Hindi theatre is not so gloomy. “There is a huge audience in Delhi. We have sold tickets that cost Rs 2,500 each. If the play is good, why wouldn’t the audience come,” asks Husain, who has staged plays even in open-air theatres due to lack of spacious auditoriums in Delhi.
Another upcoming theatre artiste duo of Azam-Akbar was bitten by the theatre bug during childhood. “We make documentaries and music videos. That’s where we earn our money. We devote our Sundays to rehearsals for upcoming plays,” says Akbar, an actor-director, who prefers to be addressed as a theatrist. “If I go out of town and spend a couple of months without theatre, I feel a vacuum inside me,” he says.
“Though he rehearses only on Sundays, it doesn’t mean that he does not earn money out of his performances. If we showcase a popular play at Kamani auditorium, then the public willingly buys tickets worth Rs 100-Rs 500 and we can make Rs 70,000-Rs 80,000 in a day,” he adds.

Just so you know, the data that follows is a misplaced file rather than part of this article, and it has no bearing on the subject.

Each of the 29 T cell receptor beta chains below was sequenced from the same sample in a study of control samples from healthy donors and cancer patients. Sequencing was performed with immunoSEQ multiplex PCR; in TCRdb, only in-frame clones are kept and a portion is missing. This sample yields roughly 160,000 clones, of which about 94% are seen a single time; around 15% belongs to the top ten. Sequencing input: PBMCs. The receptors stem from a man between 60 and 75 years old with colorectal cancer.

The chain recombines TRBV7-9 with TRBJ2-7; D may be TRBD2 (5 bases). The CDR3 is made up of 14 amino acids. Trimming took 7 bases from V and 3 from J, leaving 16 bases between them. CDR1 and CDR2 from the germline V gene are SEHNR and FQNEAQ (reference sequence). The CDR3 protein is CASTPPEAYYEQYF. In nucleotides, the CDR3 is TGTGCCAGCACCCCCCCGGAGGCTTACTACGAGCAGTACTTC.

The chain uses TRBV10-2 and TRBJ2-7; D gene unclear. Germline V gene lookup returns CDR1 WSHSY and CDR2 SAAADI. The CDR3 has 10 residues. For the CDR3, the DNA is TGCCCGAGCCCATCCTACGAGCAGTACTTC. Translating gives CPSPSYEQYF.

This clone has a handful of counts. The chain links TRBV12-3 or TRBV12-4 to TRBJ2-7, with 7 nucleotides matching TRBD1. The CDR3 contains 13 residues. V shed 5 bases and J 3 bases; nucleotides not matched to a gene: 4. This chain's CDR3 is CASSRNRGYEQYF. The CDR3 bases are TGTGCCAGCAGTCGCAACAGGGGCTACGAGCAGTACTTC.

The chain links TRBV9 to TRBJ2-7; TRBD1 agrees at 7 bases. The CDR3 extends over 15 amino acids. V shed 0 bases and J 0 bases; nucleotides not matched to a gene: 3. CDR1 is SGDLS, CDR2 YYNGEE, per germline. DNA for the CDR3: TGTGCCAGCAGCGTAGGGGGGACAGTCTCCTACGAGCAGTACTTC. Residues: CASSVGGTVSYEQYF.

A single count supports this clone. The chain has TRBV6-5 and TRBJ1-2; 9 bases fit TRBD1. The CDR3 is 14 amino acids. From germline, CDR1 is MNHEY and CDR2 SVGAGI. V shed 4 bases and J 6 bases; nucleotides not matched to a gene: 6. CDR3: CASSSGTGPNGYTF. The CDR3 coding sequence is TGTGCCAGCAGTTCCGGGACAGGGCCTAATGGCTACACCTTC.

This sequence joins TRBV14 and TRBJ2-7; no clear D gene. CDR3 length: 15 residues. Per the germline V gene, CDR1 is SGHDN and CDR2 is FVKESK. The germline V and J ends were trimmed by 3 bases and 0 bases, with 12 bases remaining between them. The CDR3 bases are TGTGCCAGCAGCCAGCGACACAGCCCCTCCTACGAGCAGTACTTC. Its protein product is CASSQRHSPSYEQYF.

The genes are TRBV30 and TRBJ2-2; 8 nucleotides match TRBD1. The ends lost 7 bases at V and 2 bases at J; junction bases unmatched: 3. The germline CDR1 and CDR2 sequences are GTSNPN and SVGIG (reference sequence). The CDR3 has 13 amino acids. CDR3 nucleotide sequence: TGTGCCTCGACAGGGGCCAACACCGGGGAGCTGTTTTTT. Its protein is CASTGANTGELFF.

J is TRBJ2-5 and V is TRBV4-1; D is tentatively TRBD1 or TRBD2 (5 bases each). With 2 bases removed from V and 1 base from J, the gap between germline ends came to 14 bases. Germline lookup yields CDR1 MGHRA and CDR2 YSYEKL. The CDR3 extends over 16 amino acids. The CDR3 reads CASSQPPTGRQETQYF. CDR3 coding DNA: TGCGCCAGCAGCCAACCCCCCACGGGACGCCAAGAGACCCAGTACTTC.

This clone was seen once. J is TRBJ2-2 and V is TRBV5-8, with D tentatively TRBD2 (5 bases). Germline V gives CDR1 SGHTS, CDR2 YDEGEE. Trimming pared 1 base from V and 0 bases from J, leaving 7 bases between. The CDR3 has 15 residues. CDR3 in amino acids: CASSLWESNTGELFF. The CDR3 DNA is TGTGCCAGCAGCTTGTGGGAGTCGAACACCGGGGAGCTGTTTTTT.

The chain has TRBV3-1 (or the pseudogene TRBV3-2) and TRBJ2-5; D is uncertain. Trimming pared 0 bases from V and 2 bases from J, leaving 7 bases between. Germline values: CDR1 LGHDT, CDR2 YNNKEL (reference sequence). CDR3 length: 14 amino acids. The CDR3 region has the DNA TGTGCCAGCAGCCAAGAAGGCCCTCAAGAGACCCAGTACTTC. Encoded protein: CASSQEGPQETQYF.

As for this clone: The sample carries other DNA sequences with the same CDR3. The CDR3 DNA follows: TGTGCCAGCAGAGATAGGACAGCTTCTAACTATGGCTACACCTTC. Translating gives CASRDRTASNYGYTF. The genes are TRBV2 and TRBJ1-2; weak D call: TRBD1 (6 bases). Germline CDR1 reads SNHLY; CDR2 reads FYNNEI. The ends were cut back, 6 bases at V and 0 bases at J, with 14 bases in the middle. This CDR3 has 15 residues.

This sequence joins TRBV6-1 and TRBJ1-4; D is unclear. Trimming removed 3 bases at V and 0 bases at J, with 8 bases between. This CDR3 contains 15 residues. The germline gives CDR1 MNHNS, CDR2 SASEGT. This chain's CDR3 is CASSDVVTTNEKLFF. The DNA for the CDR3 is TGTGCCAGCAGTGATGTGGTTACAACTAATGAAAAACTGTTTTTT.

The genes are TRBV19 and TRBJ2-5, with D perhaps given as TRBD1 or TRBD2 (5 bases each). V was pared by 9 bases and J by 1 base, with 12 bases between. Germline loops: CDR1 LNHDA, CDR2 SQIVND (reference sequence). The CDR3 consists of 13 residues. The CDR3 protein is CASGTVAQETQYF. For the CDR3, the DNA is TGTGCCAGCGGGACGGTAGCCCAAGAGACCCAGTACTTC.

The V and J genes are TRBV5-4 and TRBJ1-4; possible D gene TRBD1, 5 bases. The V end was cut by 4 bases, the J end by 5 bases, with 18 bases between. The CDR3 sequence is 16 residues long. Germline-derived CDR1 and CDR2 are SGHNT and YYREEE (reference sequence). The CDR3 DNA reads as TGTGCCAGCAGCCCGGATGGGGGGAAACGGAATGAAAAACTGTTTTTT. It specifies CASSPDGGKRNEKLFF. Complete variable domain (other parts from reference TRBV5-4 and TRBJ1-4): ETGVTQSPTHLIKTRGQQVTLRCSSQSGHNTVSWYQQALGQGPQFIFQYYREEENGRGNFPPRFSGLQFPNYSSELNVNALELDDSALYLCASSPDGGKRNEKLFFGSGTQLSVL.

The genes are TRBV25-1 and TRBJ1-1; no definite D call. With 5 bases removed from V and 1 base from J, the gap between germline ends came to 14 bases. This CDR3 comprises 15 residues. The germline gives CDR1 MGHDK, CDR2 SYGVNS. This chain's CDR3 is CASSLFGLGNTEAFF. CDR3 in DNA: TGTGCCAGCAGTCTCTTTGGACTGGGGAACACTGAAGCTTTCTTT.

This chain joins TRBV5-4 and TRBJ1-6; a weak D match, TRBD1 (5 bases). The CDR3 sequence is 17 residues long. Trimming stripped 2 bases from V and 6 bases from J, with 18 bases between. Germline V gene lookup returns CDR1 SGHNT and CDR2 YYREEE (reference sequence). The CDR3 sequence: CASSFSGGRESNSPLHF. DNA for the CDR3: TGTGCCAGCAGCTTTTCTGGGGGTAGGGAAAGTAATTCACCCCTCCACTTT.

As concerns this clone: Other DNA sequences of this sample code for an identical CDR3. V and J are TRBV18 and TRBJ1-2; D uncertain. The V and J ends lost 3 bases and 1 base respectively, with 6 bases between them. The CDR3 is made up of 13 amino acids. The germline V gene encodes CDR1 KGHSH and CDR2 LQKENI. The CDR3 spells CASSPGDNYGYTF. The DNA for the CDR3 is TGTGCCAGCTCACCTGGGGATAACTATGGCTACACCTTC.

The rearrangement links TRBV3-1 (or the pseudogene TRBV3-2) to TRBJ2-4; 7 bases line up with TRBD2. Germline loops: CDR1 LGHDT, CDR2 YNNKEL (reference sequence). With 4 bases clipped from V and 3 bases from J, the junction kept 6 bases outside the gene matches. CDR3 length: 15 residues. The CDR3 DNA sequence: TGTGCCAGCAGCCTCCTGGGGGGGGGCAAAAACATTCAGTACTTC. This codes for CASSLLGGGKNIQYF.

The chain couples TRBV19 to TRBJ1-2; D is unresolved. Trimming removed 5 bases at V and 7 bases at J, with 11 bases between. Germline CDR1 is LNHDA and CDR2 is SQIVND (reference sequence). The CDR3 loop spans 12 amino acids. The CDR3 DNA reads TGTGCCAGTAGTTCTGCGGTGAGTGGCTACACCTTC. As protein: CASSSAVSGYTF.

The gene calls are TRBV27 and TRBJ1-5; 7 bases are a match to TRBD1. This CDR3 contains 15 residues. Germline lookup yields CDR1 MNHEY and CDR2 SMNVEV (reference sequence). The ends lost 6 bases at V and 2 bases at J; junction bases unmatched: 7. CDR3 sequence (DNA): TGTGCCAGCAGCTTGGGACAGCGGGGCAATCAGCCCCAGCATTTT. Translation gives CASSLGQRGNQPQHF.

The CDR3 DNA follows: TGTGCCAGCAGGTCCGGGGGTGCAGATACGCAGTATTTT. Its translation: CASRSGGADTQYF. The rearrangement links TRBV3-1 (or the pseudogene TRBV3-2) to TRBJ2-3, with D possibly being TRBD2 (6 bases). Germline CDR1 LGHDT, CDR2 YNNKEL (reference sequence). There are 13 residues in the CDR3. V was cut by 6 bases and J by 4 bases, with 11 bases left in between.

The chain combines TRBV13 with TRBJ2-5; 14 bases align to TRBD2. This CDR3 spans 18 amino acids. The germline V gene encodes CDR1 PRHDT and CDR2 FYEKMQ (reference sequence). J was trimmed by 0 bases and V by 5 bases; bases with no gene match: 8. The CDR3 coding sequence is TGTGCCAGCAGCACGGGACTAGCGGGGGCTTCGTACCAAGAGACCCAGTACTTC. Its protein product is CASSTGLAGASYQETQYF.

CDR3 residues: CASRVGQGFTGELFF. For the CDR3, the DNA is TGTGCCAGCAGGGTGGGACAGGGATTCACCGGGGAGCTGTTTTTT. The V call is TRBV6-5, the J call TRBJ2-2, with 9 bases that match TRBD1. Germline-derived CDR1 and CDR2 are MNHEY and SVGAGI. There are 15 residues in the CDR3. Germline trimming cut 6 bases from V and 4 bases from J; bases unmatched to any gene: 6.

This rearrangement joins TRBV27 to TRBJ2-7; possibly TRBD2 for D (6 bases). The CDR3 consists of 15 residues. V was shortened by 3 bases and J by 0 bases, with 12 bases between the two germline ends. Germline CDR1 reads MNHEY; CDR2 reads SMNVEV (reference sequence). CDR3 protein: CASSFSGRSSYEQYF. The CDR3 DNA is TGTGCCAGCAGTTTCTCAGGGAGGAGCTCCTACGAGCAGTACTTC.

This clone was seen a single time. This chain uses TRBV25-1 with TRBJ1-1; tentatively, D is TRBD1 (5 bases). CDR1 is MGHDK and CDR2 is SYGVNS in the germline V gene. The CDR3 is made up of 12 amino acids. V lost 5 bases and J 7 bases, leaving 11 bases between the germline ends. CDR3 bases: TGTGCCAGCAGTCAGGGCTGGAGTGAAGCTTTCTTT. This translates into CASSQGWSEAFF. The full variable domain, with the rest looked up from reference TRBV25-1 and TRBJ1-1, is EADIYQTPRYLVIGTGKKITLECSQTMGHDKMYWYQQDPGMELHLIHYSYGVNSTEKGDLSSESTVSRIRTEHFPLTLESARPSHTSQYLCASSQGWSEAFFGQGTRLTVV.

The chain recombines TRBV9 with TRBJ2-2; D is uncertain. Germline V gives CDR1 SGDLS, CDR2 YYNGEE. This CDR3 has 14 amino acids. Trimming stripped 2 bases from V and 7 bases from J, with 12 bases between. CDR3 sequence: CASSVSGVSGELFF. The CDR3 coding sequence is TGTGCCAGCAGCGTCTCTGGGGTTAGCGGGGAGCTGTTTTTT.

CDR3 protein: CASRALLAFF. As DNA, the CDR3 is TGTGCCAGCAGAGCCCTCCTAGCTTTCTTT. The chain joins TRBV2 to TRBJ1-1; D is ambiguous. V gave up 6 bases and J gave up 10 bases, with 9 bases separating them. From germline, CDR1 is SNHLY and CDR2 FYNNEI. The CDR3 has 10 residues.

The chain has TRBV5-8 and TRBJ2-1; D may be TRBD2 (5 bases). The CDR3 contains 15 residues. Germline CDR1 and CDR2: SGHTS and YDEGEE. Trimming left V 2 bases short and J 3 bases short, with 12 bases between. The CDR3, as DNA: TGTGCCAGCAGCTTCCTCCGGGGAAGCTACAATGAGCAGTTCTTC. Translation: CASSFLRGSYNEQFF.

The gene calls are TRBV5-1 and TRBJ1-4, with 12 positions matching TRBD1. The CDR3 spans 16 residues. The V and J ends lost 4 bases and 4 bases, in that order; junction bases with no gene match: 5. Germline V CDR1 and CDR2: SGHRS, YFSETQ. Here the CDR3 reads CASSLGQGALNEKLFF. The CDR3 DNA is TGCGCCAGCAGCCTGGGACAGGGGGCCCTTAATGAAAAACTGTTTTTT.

One of the major advantages theatre offers is an opportunity to enter TV and cinema. Several talented actors — Anupam Kher, Naseeruddin Shah, Irrfan Khan, Ashish Vidyarthi and more recently, Kangana Ranaut -- have all proved their mettle on the big screen, thanks to the platform offered to them by theatre. “In Mumbai, it’s common for film makers to attend popular theatre performances to spot talent,” says Professor Wajahat.
Concurs Akbar, “When an actor performs well on a film set, you would hear someone’s cry in the background -- the fellow belongs to ‘theatre’. Such awe-inspiring performances have earned respect for theatre.”